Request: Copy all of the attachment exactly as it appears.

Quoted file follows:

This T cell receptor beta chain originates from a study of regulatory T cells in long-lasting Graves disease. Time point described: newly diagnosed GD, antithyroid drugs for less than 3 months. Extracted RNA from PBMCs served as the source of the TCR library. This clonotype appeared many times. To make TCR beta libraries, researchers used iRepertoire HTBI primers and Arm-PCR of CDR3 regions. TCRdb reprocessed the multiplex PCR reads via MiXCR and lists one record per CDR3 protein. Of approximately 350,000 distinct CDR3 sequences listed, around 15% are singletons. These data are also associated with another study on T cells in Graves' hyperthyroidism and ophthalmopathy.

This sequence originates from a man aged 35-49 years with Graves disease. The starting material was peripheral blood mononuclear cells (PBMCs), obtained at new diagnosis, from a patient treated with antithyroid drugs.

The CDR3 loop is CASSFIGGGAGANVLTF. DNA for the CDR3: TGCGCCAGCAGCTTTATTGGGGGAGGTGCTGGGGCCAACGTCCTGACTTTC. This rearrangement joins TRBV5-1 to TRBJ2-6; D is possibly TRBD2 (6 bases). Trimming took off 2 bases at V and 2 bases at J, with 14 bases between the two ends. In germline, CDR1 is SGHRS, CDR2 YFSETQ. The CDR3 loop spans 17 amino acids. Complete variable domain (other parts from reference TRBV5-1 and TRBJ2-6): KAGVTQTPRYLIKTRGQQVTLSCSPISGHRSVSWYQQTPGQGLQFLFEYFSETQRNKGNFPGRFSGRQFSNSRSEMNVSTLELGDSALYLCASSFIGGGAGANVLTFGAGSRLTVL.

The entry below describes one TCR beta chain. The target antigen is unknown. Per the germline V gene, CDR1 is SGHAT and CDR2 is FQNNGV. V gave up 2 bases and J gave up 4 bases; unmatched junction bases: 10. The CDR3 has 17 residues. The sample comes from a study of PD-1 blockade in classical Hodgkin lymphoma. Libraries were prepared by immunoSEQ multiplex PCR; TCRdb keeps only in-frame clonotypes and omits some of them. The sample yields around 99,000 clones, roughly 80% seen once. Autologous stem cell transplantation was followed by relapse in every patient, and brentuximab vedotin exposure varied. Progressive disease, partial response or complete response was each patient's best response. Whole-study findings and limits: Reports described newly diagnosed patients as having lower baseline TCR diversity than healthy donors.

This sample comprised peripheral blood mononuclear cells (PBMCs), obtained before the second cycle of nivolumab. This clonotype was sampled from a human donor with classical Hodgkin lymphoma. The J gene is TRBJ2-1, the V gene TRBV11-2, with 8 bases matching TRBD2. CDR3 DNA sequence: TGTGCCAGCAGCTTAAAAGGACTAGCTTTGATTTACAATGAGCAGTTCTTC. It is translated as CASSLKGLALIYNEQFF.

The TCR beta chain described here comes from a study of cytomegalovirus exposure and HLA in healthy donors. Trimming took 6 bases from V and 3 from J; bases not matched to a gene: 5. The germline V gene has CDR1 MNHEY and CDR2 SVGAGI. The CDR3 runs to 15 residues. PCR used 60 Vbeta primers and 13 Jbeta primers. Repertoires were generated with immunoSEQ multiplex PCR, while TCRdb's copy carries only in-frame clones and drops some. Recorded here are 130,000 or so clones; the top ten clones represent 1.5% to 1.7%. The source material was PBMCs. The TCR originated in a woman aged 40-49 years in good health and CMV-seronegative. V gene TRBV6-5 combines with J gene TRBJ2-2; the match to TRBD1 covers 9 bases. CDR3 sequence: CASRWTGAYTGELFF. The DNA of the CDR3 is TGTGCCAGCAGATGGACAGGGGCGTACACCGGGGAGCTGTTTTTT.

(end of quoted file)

This T cell receptor beta chain originates from a study of regulatory T cells in long-lasting Graves disease. Time point described: newly diagnosed GD, antithyroid drugs for less than 3 months. Extracted RNA from PBMCs served as the source of the TCR library. This clonotype appeared many times. To make TCR beta libraries, researchers used iRepertoire HTBI primers and Arm-PCR of CDR3 regions. TCRdb reprocessed the multiplex PCR reads via MiXCR and lists one record per CDR3 protein. Of approximately 350,000 distinct CDR3 sequences listed, around 15% are singletons. These data are also associated with another study on T cells in Graves' hyperthyroidism and ophthalmopathy.

This sequence originates from a man aged 35-49 years with Graves disease. The starting material was peripheral blood mononuclear cells (PBMCs), obtained at new diagnosis, from a patient treated with antithyroid drugs.

The CDR3 loop is CASSFIGGGAGANVLTF. DNA for the CDR3: TGCGCCAGCAGCTTTATTGGGGGAGGTGCTGGGGCCAACGTCCTGACTTTC. This rearrangement joins TRBV5-1 to TRBJ2-6; D is possibly TRBD2 (6 bases). Trimming took off 2 bases at V and 2 bases at J, with 14 bases between the two ends. In germline, CDR1 is SGHRS, CDR2 YFSETQ. The CDR3 loop spans 17 amino acids. Complete variable domain (other parts from reference TRBV5-1 and TRBJ2-6): KAGVTQTPRYLIKTRGQQVTLSCSPISGHRSVSWYQQTPGQGLQFLFEYFSETQRNKGNFPGRFSGRQFSNSRSEMNVSTLELGDSALYLCASSFIGGGAGANVLTFGAGSRLTVL.

The entry below describes one TCR beta chain. The target antigen is unknown. Per the germline V gene, CDR1 is SGHAT and CDR2 is FQNNGV. V gave up 2 bases and J gave up 4 bases; unmatched junction bases: 10. The CDR3 has 17 residues. The sample comes from a study of PD-1 blockade in classical Hodgkin lymphoma. Libraries were prepared by immunoSEQ multiplex PCR; TCRdb keeps only in-frame clonotypes and omits some of them. The sample yields around 99,000 clones, roughly 80% seen once. Autologous stem cell transplantation was followed by relapse in every patient, and brentuximab vedotin exposure varied. Progressive disease, partial response or complete response was each patient's best response. Whole-study findings and limits: Reports described newly diagnosed patients as having lower baseline TCR diversity than healthy donors.

This sample comprised peripheral blood mononuclear cells (PBMCs), obtained before the second cycle of nivolumab. This clonotype was sampled from a human donor with classical Hodgkin lymphoma. The J gene is TRBJ2-1, the V gene TRBV11-2, with 8 bases matching TRBD2. CDR3 DNA sequence: TGTGCCAGCAGCTTAAAAGGACTAGCTTTGATTTACAATGAGCAGTTCTTC. It is translated as CASSLKGLALIYNEQFF.

The TCR beta chain described here comes from a study of cytomegalovirus exposure and HLA in healthy donors. Trimming took 6 bases from V and 3 from J; bases not matched to a gene: 5. The germline V gene has CDR1 MNHEY and CDR2 SVGAGI. The CDR3 runs to 15 residues. PCR used 60 Vbeta primers and 13 Jbeta primers. Repertoires were generated with immunoSEQ multiplex PCR, while TCRdb's copy carries only in-frame clones and drops some. Recorded here are 130,000 or so clones; the top ten clones represent 1.5% to 1.7%. The source material was PBMCs. The TCR originated in a woman aged 40-49 years in good health and CMV-seronegative. V gene TRBV6-5 combines with J gene TRBJ2-2; the match to TRBD1 covers 9 bases. CDR3 sequence: CASRWTGAYTGELFF. The DNA of the CDR3 is TGTGCCAGCAGATGGACAGGGGCGTACACCGGGGAGCTGTTTTTT.